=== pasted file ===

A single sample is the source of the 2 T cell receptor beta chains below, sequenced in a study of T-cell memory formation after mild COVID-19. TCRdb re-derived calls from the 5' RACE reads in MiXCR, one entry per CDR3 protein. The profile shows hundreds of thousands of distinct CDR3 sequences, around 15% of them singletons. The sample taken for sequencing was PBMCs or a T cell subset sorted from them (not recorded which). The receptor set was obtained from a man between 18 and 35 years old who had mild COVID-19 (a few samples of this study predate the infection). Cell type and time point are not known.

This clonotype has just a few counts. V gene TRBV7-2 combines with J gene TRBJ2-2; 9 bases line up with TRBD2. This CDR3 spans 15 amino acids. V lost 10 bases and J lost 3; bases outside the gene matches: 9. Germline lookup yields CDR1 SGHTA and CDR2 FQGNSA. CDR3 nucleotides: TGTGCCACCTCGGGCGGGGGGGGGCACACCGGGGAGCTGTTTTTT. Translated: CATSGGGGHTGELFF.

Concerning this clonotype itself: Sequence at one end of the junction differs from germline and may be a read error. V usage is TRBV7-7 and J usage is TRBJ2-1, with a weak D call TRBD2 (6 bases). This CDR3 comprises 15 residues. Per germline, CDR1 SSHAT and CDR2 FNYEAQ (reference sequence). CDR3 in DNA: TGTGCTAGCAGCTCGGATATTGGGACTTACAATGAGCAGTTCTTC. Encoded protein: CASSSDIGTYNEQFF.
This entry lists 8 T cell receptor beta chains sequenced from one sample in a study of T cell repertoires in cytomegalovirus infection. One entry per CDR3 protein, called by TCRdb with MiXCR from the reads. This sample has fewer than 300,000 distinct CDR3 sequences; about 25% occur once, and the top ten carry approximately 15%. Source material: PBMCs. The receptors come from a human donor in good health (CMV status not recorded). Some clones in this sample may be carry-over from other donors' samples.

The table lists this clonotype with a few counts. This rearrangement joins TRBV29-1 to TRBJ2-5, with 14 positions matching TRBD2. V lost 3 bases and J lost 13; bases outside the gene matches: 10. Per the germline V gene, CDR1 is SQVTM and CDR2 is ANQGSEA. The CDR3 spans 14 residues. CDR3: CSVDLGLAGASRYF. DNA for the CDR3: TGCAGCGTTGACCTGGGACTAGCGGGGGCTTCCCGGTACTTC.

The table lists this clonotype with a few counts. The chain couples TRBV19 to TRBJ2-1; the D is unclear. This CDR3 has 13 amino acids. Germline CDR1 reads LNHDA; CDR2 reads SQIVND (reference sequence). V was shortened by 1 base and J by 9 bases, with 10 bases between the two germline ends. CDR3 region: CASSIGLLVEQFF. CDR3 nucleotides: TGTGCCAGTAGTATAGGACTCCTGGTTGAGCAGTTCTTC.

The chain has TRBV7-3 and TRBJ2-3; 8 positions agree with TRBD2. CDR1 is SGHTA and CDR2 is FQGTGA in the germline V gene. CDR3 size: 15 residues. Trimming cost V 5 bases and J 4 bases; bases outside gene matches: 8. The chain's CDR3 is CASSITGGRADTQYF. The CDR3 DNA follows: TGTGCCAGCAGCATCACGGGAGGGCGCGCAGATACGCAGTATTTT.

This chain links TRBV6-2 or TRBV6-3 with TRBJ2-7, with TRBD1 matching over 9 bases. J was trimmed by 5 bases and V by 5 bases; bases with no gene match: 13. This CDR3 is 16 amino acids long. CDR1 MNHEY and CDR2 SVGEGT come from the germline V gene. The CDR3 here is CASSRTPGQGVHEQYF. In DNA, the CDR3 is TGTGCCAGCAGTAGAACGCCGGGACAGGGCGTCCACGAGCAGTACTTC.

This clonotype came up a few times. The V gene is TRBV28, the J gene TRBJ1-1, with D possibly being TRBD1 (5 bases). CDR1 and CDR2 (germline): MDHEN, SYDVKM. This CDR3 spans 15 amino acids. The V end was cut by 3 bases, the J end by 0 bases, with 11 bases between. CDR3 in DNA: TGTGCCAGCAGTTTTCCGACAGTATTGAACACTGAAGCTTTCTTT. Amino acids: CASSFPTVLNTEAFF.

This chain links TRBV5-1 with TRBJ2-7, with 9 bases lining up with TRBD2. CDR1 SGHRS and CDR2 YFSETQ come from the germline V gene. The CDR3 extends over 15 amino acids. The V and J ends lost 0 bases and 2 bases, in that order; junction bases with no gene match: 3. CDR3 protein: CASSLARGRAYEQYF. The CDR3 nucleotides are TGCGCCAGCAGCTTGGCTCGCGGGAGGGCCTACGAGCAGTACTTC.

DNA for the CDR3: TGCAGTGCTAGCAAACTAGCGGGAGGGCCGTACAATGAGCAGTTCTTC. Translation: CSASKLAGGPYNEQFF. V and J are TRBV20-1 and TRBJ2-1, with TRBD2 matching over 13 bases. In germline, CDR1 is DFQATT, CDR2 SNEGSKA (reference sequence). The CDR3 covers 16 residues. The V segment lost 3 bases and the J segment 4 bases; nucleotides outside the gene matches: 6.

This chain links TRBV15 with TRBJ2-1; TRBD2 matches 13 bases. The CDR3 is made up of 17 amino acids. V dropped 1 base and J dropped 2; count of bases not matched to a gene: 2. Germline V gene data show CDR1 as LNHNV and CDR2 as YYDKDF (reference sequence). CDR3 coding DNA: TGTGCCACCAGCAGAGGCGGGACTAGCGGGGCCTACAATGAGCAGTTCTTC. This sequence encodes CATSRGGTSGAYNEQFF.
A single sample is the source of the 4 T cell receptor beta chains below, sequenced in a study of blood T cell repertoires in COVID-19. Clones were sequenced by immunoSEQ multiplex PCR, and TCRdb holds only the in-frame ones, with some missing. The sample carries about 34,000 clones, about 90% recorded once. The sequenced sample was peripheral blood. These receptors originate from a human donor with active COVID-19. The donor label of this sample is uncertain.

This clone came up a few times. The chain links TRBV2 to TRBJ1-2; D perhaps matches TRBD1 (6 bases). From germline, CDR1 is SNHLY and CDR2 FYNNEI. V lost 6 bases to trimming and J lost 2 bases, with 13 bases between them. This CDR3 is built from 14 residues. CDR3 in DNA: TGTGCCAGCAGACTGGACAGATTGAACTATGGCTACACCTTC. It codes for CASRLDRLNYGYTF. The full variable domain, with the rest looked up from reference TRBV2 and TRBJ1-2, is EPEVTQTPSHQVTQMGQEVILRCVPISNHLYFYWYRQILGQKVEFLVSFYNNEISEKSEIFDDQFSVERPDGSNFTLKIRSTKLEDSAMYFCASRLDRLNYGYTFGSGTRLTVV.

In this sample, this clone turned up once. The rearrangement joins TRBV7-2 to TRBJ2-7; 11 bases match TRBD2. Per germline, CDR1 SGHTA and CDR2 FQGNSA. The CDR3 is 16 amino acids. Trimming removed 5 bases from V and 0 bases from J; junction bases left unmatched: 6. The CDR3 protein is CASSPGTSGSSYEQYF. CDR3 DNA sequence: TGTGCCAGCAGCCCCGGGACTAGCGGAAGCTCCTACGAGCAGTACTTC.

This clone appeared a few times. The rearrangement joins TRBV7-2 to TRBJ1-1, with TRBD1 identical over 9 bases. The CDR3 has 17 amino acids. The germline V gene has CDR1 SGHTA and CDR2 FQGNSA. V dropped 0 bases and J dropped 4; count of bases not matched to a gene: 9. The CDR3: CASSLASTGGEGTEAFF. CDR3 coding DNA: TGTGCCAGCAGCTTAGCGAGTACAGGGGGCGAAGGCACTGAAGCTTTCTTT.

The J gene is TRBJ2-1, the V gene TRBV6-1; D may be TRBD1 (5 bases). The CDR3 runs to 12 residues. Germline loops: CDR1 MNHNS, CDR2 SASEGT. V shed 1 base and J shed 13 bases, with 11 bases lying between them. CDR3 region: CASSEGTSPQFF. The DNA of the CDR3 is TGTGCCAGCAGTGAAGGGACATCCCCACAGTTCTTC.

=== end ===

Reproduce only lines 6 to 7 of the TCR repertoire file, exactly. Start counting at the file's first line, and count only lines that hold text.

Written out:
The table lists this clonotype with a few counts. The chain couples TRBV19 to TRBJ2-1; the D is unclear. This CDR3 has 13 amino acids. Germline CDR1 reads LNHDA; CDR2 reads SQIVND (reference sequence). V was shortened by 1 base and J by 9 bases, with 10 bases between the two germline ends. CDR3 region: CASSIGLLVEQFF. CDR3 nucleotides: TGTGCCAGTAGTATAGGACTCCTGGTTGAGCAGTTCTTC.

The chain has TRBV7-3 and TRBJ2-3; 8 positions agree with TRBD2. CDR1 is SGHTA and CDR2 is FQGTGA in the germline V gene. CDR3 size: 15 residues. Trimming cost V 5 bases and J 4 bases; bases outside gene matches: 8. The chain's CDR3 is CASSITGGRADTQYF. The CDR3 DNA follows: TGTGCCAGCAGCATCACGGGAGGGCGCGCAGATACGCAGTATTTT.